“What serious and intelligent persons over many generations, and in preference to many available alternatives, have held to be significant,” the great Islamicist Marshall G. S. Hodgson remarked a few decades ago, “rarely turns out, on close investigation, to be trivial.” Speaking specifically of Islam, the eminent Victorian Scottish historian Thomas Carlyle put what was essentially the same point in another way: “Are we to suppose that it was a miserable piece of legerdemain, this which so many creatures of the Almighty have lived and died by? I, for my part, cannot form any such supposition. I will believe most things sooner than that.”
Islam has, of course, long since met Hodgson’s test, and it should, in my opinion, grow clearer with each passing year that Mormonism, too, is a legitimate and serious religious option.
Yet this fact, to me incontrovertible, is evidently not clear to many people.
In his important book Faith and Reason, for instance, faced with the great number of religions claiming to embody divine truth and with our desire to choose between them, the noted British philosopher Richard Swinburne argues that “what a man thinks worth giving his life to serve deserves at least a passing inspection from us, if he assures us that it is of deep significance to us.”
So far, so good. This agrees nicely with Hodgson and Carlyle, as well as with common sense.
But Swinburne’s qualification of that proposition is somewhat surprising: “The Mormon . . . who knocks so unwelcome at our door,” he continues, “is entitled to a small initial amount of serious attention. But I suggest that for most of us there is not nearly so much point in investigating the credal claims of religions which have not spread throughout the globe and into which we do not bump, as in investigating the other religions. The failure of the former to spread among those who do come into contact with them is some evidence that they are not worth more serious attention.”
Much, I suppose, could and should be said about Professor Swinburne’s assumption that Mormonism has had no success among those who have encountered it. The very prominent non-Mormon sociologist of religion Rodney Stark, for example, has argued that the historical growth of Mormonism is uncannily like that of early Christianity in its first centuries:
Put another way, if Professor Stark is correct, Richard Swinburne would very likely have had precisely the same opinion about the global insignificance of Christianity at AD 200 that he had in the late twentieth century about the insignificance of Mormonism — and would have been just as wrong. In his elite Oxbridge environs, knowing Mormons only as the missionaries “who knock so unwelcome at our door,” Professor Swinburne’s dismissal seems almost as disconnected from reality as the New York writer (variously said to have been Pauline Kael, Joan Didion, Susan Sontag, etc., and probably altogether apocryphal in any case) who supposedly expressed utter bewilderment that Ronald Reagan had won the American presidency because “nobody I know voted for him.”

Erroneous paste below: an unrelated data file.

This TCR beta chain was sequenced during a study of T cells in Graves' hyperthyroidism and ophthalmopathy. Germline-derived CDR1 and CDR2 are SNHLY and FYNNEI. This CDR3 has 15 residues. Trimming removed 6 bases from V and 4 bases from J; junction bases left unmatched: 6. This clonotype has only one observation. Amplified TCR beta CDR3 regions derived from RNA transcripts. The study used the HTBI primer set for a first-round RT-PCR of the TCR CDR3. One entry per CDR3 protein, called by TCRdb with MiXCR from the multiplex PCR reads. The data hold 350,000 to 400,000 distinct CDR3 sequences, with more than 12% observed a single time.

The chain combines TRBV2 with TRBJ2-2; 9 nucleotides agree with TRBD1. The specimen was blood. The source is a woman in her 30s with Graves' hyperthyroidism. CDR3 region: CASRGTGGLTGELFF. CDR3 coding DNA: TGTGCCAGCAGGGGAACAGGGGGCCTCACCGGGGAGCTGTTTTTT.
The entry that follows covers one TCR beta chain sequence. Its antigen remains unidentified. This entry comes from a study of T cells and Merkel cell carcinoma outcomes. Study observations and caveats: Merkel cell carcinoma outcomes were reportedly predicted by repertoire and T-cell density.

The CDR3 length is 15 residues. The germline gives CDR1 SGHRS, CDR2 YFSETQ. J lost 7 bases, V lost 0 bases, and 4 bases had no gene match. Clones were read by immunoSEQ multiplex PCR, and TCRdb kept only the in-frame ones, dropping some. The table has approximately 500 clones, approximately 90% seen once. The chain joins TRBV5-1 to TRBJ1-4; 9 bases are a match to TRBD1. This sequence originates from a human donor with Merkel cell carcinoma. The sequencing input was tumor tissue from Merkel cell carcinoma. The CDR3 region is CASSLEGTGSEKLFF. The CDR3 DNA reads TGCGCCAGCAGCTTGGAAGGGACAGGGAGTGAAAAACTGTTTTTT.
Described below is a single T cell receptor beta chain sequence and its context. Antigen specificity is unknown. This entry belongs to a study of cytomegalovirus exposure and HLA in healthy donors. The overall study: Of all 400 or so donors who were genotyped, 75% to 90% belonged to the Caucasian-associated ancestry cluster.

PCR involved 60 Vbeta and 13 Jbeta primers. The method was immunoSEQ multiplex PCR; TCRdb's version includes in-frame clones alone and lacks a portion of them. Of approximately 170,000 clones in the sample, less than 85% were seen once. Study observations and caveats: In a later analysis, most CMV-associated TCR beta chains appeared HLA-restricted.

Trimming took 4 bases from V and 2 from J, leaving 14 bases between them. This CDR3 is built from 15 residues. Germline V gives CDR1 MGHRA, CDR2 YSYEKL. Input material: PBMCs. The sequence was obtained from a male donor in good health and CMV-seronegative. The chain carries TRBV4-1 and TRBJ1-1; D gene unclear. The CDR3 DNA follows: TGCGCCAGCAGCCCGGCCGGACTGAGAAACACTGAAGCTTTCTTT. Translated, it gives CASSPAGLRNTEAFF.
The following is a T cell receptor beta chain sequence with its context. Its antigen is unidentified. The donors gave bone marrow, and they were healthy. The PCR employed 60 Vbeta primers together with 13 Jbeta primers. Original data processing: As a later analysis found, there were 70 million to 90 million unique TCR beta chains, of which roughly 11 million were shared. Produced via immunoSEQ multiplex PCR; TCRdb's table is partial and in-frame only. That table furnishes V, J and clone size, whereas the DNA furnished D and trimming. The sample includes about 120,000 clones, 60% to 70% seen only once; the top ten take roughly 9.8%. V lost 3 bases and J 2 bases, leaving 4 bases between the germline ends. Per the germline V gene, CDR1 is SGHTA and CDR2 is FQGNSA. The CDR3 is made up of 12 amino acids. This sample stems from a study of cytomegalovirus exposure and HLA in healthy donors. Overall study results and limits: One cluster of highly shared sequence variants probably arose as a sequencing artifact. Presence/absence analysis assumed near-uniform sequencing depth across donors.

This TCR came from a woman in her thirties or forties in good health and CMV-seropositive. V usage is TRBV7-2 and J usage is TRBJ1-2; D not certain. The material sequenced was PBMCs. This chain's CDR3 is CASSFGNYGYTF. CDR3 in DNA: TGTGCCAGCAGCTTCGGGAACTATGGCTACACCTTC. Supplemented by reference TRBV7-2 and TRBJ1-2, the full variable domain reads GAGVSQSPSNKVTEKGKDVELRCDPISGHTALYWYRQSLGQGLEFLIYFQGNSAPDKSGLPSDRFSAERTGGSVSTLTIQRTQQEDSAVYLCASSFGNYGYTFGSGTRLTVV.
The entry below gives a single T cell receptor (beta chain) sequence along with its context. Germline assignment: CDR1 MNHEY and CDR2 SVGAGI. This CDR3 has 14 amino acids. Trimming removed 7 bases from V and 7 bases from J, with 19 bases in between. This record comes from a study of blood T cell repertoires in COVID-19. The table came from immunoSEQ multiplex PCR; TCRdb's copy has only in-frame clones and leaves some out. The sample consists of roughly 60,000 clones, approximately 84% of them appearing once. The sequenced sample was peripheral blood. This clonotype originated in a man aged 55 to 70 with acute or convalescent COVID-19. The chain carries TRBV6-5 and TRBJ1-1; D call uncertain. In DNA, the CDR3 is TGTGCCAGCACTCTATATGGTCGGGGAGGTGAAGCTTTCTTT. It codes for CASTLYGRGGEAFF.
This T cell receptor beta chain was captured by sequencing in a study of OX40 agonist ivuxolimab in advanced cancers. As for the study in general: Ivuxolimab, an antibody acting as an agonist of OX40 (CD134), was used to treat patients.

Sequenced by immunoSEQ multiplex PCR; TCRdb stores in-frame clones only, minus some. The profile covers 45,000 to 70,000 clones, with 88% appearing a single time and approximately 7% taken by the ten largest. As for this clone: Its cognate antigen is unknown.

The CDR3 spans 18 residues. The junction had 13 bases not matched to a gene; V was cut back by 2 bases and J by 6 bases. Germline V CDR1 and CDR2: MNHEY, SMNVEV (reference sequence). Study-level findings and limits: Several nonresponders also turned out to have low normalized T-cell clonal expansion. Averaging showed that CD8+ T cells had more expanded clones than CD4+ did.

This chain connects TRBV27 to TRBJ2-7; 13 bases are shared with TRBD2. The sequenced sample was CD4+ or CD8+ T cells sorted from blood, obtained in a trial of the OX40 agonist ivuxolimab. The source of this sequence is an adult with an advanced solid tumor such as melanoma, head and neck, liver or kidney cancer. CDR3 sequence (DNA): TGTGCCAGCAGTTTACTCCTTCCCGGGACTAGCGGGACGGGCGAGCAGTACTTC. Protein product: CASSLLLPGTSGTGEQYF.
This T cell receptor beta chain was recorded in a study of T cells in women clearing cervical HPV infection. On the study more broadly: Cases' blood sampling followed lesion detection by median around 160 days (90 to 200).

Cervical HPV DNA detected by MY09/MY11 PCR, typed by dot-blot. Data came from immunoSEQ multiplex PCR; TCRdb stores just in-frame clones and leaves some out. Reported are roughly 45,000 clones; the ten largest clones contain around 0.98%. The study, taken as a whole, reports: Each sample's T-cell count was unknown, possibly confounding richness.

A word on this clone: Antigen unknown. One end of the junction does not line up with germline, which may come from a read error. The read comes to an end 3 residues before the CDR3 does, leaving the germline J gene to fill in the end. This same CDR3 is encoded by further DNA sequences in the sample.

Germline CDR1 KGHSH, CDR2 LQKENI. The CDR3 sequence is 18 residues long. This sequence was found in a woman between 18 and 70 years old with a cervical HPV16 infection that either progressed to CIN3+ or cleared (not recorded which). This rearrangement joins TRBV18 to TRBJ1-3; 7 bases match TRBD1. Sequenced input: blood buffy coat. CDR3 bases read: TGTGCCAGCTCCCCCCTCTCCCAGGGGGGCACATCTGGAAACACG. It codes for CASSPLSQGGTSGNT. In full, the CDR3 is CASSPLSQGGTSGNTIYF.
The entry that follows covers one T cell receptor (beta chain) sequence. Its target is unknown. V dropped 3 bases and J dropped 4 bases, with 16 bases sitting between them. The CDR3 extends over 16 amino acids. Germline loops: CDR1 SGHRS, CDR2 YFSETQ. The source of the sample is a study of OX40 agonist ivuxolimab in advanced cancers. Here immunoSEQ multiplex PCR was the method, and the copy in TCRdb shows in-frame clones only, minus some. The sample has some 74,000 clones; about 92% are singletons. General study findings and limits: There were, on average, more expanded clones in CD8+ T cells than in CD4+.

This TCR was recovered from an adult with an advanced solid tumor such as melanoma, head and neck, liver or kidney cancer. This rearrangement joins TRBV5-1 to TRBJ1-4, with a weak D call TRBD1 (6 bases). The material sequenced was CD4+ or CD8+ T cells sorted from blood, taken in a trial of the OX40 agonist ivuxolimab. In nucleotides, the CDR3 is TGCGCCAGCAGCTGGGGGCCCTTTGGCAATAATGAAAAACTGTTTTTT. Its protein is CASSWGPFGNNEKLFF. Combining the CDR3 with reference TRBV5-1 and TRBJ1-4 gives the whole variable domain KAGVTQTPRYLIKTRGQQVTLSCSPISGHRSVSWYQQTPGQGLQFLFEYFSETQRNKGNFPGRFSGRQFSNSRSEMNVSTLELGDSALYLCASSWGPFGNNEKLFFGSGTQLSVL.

Anyway, it’s partly to counter perceptions like those of Professor Swinburne that I launched a little project called “Mormon Scholars Testify” back in mid-December of 2009:
It’s also a personal missionary enterprise — missionary opportunities are somewhat limited for people who, like me, live in Utah Valley and teach at Brigham Young University — inspired by a 15 December 2007 commencement address delivered by Elder M. Russell Ballard, of the Council of the Twelve Apostles of the Church of Jesus Christ of Latter-day Saints, at BYU’s Hawaii campus.
The project doesn’t particularly seek academic arguments for belief. Rather, it is interested in how the studies, research, and/or intellectual and cultural life of those who contribute to it have interacted with (and perhaps even reinforced) their lives as believing members of the Church. (Contributors aren’t obliged, though, to address even that. I’m a very laissez-faire editor and proprietor.)
Several times, during my mission in German-speaking Switzerland eons ago, I encountered the elite dismissal of Mormonism as an inconsequential Sekte (which, in German, has something of the connotation of cult rather than merely of sect), and of Mormons as ignorant, unsophisticated, provincial rubes whose faith is too silly, too irrational, to sustain an educated, thoughtful person, too shallow to nourish a cultured and deeply-feeling soul.
Not long ago, I saw the claim on-line that Mormonism “officially” requires its adherents to reject science.
Some years back, Thomas Cahill was attempting to explain the ancient Manichaean faith in his best-selling book How the Irish Saved Civilization. Reaching for a modern parallel, he gratuitously insulted both Mormons and Mormonism by saying something to the effect that Manichaeism, like Mormonism today, had no depth in it that would satisfy a serious mind.